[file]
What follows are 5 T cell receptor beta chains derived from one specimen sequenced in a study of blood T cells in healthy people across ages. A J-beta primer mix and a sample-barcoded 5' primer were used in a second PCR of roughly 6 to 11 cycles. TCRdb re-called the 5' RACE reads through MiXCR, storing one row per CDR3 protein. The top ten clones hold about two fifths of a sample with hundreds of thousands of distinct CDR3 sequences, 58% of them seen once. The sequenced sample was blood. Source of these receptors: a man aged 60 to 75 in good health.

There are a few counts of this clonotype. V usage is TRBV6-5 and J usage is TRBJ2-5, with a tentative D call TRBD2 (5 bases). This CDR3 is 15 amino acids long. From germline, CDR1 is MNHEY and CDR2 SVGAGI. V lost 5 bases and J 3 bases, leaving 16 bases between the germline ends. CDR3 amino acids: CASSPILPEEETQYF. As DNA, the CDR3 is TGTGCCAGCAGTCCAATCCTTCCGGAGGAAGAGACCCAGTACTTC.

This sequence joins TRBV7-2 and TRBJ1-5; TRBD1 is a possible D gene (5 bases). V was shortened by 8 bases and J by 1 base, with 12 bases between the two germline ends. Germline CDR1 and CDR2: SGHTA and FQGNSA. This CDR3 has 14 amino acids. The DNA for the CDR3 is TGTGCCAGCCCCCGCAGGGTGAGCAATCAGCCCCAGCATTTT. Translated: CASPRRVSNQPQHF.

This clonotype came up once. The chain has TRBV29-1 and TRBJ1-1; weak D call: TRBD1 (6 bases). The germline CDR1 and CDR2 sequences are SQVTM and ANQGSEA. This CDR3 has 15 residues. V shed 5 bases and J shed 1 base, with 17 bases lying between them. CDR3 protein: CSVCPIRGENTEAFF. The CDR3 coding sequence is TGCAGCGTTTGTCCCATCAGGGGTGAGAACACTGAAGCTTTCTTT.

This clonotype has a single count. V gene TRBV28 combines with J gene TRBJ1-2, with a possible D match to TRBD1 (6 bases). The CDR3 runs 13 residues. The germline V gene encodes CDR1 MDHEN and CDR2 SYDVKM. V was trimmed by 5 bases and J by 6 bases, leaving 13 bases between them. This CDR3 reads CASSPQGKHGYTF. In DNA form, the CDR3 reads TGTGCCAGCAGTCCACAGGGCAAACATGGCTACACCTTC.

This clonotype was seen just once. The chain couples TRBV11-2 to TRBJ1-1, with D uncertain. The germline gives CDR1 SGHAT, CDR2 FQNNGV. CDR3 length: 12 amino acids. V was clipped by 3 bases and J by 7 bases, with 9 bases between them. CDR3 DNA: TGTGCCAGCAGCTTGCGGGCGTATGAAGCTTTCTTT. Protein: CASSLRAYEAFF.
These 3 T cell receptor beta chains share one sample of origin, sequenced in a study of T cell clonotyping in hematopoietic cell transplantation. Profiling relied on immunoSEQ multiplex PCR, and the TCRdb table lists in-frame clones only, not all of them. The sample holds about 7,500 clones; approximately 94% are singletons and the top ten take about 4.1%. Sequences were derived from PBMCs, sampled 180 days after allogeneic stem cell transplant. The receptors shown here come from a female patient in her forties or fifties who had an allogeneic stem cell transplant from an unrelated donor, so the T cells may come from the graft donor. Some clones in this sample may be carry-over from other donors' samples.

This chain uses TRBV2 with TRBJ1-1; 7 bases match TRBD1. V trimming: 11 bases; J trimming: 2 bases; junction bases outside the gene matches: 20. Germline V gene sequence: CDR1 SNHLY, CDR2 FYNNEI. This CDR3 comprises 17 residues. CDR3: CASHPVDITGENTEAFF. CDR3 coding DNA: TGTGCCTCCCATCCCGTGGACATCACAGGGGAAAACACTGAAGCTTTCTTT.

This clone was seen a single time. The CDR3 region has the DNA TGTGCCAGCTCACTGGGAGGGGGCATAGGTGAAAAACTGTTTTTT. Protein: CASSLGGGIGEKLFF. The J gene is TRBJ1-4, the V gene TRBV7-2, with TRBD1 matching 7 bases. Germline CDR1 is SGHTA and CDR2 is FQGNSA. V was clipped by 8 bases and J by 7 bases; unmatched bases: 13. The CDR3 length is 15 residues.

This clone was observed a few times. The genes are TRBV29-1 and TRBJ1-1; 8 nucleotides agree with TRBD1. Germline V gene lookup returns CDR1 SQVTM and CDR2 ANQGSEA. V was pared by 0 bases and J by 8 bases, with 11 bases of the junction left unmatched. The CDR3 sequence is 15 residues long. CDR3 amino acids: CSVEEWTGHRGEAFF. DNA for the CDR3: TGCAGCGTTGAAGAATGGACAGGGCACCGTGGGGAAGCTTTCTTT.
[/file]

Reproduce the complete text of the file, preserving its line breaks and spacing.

What follows are 5 T cell receptor beta chains derived from one specimen sequenced in a study of blood T cells in healthy people across ages. A J-beta primer mix and a sample-barcoded 5' primer were used in a second PCR of roughly 6 to 11 cycles. TCRdb re-called the 5' RACE reads through MiXCR, storing one row per CDR3 protein. The top ten clones hold about two fifths of a sample with hundreds of thousands of distinct CDR3 sequences, 58% of them seen once. The sequenced sample was blood. Source of these receptors: a man aged 60 to 75 in good health.

There are a few counts of this clonotype. V usage is TRBV6-5 and J usage is TRBJ2-5, with a tentative D call TRBD2 (5 bases). This CDR3 is 15 amino acids long. From germline, CDR1 is MNHEY and CDR2 SVGAGI. V lost 5 bases and J 3 bases, leaving 16 bases between the germline ends. CDR3 amino acids: CASSPILPEEETQYF. As DNA, the CDR3 is TGTGCCAGCAGTCCAATCCTTCCGGAGGAAGAGACCCAGTACTTC.

This sequence joins TRBV7-2 and TRBJ1-5; TRBD1 is a possible D gene (5 bases). V was shortened by 8 bases and J by 1 base, with 12 bases between the two germline ends. Germline CDR1 and CDR2: SGHTA and FQGNSA. This CDR3 has 14 amino acids. The DNA for the CDR3 is TGTGCCAGCCCCCGCAGGGTGAGCAATCAGCCCCAGCATTTT. Translated: CASPRRVSNQPQHF.

This clonotype came up once. The chain has TRBV29-1 and TRBJ1-1; weak D call: TRBD1 (6 bases). The germline CDR1 and CDR2 sequences are SQVTM and ANQGSEA. This CDR3 has 15 residues. V shed 5 bases and J shed 1 base, with 17 bases lying between them. CDR3 protein: CSVCPIRGENTEAFF. The CDR3 coding sequence is TGCAGCGTTTGTCCCATCAGGGGTGAGAACACTGAAGCTTTCTTT.

This clonotype has a single count. V gene TRBV28 combines with J gene TRBJ1-2, with a possible D match to TRBD1 (6 bases). The CDR3 runs 13 residues. The germline V gene encodes CDR1 MDHEN and CDR2 SYDVKM. V was trimmed by 5 bases and J by 6 bases, leaving 13 bases between them. This CDR3 reads CASSPQGKHGYTF. In DNA form, the CDR3 reads TGTGCCAGCAGTCCACAGGGCAAACATGGCTACACCTTC.

This clonotype was seen just once. The chain couples TRBV11-2 to TRBJ1-1, with D uncertain. The germline gives CDR1 SGHAT, CDR2 FQNNGV. CDR3 length: 12 amino acids. V was clipped by 3 bases and J by 7 bases, with 9 bases between them. CDR3 DNA: TGTGCCAGCAGCTTGCGGGCGTATGAAGCTTTCTTT. Protein: CASSLRAYEAFF.
These 3 T cell receptor beta chains share one sample of origin, sequenced in a study of T cell clonotyping in hematopoietic cell transplantation. Profiling relied on immunoSEQ multiplex PCR, and the TCRdb table lists in-frame clones only, not all of them. The sample holds about 7,500 clones; approximately 94% are singletons and the top ten take about 4.1%. Sequences were derived from PBMCs, sampled 180 days after allogeneic stem cell transplant. The receptors shown here come from a female patient in her forties or fifties who had an allogeneic stem cell transplant from an unrelated donor, so the T cells may come from the graft donor. Some clones in this sample may be carry-over from other donors' samples.

This chain uses TRBV2 with TRBJ1-1; 7 bases match TRBD1. V trimming: 11 bases; J trimming: 2 bases; junction bases outside the gene matches: 20. Germline V gene sequence: CDR1 SNHLY, CDR2 FYNNEI. This CDR3 comprises 17 residues. CDR3: CASHPVDITGENTEAFF. CDR3 coding DNA: TGTGCCTCCCATCCCGTGGACATCACAGGGGAAAACACTGAAGCTTTCTTT.

This clone was seen a single time. The CDR3 region has the DNA TGTGCCAGCTCACTGGGAGGGGGCATAGGTGAAAAACTGTTTTTT. Protein: CASSLGGGIGEKLFF. The J gene is TRBJ1-4, the V gene TRBV7-2, with TRBD1 matching 7 bases. Germline CDR1 is SGHTA and CDR2 is FQGNSA. V was clipped by 8 bases and J by 7 bases; unmatched bases: 13. The CDR3 length is 15 residues.

This clone was observed a few times. The genes are TRBV29-1 and TRBJ1-1; 8 nucleotides agree with TRBD1. Germline V gene lookup returns CDR1 SQVTM and CDR2 ANQGSEA. V was pared by 0 bases and J by 8 bases, with 11 bases of the junction left unmatched. The CDR3 sequence is 15 residues long. CDR3 amino acids: CSVEEWTGHRGEAFF. DNA for the CDR3: TGCAGCGTTGAAGAATGGACAGGGCACCGTGGGGAAGCTTTCTTT.